The facts about alcohol and the workplace
- People who work in corporate environments such as offices are more likely to drink alcohol.
- People working in the private sector are 86% more likely to feel there is an expectation to drink alcohol at employer events, compared to the public sector.
- Employees in the private sector are 2.5 times more likely to have alcohol subsidised at work social events than the public sector.
- 30% of workers say they drink alcohol to relieve work-related stress.
- People who work in cities are more likely to consume alcohol with colleagues than those who do not.
Where does the pressure to drink come from?
The reason why people drink alcohol at work-related events is complex. There might be different influences for different people, including:
- Using alcohol as a release from stress and anxiety. Drinking alcohol might help someone to feel more relaxed and confident in a social situation with colleagues.
- People might feel pressure from managers or other colleagues to drink, especially if managers buy rounds of drinks or provide free drinks at gatherings.
- If a manager or a colleague has purchased a drink for you, someone might not want to look impolite by saying they don’t want it.
- Some people might feel that “keeping up” with other people’s rates of drinking might gain them social “kudos” or respect.
What are the problems?
There can be problems related to drinking in workplace environments both for employers and for employees. Alcohol is a drug that can interfere with someone’s reactions, concentration and decision-making skills. This can impact how they perform at work. For colleagues, alcohol might impact their mental health. Alcohol can sometimes be used to mask or reduce symptoms of mental-ill health, which can lead to dependency and cause further mental health problems. Ultimately, lost productivity for workplaces due to alcohol use is estimated to cost the UK economy more than £7 billion each year.
- 40% of employers mention alcohol as a significant cause of low productivity.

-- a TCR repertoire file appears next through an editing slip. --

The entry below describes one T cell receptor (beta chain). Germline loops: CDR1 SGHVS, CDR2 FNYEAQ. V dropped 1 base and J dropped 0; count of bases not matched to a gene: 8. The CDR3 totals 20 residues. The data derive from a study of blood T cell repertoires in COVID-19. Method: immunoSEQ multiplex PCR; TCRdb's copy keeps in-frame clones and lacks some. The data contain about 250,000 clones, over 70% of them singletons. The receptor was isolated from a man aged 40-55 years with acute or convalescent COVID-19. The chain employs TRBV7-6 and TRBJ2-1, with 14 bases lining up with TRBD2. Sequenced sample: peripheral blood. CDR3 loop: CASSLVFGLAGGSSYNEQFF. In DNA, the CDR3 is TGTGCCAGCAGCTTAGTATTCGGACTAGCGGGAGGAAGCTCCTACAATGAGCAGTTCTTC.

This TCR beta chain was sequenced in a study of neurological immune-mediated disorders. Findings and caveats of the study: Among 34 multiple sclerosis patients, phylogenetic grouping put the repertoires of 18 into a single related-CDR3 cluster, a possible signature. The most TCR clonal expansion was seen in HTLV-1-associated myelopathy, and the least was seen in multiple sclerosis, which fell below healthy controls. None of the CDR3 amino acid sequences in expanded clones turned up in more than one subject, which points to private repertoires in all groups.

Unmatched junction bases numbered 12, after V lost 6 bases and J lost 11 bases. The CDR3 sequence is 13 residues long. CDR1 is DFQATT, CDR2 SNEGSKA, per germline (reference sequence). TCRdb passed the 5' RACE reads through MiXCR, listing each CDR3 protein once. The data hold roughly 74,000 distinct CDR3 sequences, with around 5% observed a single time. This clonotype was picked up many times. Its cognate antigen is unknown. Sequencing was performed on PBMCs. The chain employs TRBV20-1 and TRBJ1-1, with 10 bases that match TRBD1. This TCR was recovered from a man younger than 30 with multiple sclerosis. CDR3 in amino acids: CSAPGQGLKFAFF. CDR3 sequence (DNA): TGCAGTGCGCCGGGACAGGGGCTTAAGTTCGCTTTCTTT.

- 25% of workers say that drugs or alcohol have affected them at work.
- Between 3% and 5% of all work absence is caused by alcohol consumption.
- 35% of people say they’ve noticed colleagues under the influence of drugs and alcohol at work.
- 23% of workers say they had experienced decreased productivity as a result of drinking.
Problems might also arise during or after work events where drinking is happening. As alcohol can change our behaviour, colleagues might feel anxious after social events, perhaps wondering if they said anything wrong or embarrassing or feeling ashamed about something they might have done under the influence of alcohol. For some people, alcohol can make them feel more agitated and aggressive, which could provoke an argument or altercation.
For people who don’t drink alcohol, they might also feel ‘left out’ of employer events and opportunities to socialise with colleagues. Many people who don’t drink are happy to be in environments with alcohol, however for some people who have experienced alcohol trauma or addiction, they might wish to avoid places like pubs and bars as they find them triggering. If a workplace only chooses these environments to host social gatherings, they could be excluding people who have experienced alcohol and mental health problems.
How to be more inclusive at work
It’s often the easiest and most convenient option to suggest ‘going down the pub.’ Other options might take more planning, but you might find you have a better opportunity to connect with other people doing a range of different activities aside from drinking. There are many different options you could consider including:
- Source local cafes or bars that offer specific activities. ‘Board game cafes’ and ‘mini-golf bars’ are rising in popularity in many cities and towns and offer people an opportunity to do an activity that isn’t drinking.
- If you are hosting an event at work for colleagues, ensure there are alcohol free options available and that these are offered alongside alcohol options.
- Ask someone what drink they would like. Rather than assuming everyone is drinking alcohol when ordering another round, check what people would like to drink. This provides people an opportunity to limit how much they drink and say ‘no’ without seeming impolite if a drink has already been bought for them.
- Check out specific team building courses or events. There are many companies that host team building activities that will get employees working together and connecting with one another.
- Think outside the box. There are many activities you could consider; for example, you could try go-karting, laser-tag, paintball, escape rooms, golf and mini golf or murder mystery events. These are all examples of outings that don’t need to involve alcohol.
- Ask colleagues what they would like to do! If you’re stuck for ideas on what to suggest as a social activity, why not ask your workplace for ideas, or have a vote. You might find the most popular choice isn’t actually going to the pub.
- Do you have passionate colleagues who don’t drink at your workplace? You could form an internal staff network who could support the organisation of alternative social events and act as champions for information about mental health support.
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